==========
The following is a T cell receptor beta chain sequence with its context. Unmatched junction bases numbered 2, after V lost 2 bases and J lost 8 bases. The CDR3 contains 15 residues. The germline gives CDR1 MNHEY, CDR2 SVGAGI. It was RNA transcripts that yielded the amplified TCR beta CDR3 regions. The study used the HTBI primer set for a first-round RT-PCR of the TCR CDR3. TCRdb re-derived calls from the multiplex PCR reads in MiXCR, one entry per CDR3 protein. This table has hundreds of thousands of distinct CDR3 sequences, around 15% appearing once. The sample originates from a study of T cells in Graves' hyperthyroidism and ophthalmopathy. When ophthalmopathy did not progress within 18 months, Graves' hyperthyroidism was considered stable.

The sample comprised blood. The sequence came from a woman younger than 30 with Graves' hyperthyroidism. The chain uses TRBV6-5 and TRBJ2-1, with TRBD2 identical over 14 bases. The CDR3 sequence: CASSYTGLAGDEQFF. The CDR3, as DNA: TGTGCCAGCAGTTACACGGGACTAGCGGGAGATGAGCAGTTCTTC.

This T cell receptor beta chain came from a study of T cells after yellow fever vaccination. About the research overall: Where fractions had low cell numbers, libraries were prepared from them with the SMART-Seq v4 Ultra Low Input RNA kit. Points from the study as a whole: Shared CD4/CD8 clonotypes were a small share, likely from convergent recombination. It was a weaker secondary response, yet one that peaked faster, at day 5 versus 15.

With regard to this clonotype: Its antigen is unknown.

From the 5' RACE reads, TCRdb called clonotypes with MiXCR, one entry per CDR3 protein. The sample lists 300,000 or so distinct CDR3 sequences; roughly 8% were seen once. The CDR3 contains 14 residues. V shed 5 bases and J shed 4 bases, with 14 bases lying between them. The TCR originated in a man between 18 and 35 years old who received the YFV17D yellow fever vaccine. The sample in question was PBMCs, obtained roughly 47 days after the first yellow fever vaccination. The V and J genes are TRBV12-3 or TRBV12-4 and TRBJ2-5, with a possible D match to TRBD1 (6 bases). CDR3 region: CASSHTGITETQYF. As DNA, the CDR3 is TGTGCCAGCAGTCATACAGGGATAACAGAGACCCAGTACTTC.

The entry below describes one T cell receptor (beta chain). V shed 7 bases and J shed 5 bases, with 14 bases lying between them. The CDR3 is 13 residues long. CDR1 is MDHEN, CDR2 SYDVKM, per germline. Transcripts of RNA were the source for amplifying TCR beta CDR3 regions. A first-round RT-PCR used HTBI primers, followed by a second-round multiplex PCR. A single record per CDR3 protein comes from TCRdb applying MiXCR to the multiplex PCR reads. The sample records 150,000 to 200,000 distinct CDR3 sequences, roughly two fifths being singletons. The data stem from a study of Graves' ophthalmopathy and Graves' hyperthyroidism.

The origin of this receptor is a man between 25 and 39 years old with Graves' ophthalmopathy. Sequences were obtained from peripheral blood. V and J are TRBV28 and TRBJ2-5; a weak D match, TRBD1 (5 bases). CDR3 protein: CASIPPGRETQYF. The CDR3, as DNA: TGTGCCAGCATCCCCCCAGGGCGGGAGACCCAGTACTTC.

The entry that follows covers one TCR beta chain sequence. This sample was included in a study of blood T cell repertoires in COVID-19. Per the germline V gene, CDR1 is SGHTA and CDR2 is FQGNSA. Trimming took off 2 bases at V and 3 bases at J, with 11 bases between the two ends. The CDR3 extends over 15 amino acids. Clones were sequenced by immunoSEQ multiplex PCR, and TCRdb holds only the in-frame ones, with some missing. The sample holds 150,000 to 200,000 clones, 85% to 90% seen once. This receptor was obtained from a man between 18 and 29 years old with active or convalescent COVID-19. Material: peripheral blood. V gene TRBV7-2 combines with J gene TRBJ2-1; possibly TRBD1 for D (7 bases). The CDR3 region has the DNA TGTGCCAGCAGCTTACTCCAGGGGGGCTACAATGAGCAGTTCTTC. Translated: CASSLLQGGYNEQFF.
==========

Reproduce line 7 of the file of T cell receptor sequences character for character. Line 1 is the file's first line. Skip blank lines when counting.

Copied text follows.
The origin of this receptor is a man between 25 and 39 years old with Graves' ophthalmopathy. Sequences were obtained from peripheral blood. V and J are TRBV28 and TRBJ2-5; a weak D match, TRBD1 (5 bases). CDR3 protein: CASIPPGRETQYF. The CDR3, as DNA: TGTGCCAGCATCCCCCCAGGGCGGGAGACCCAGTACTTC.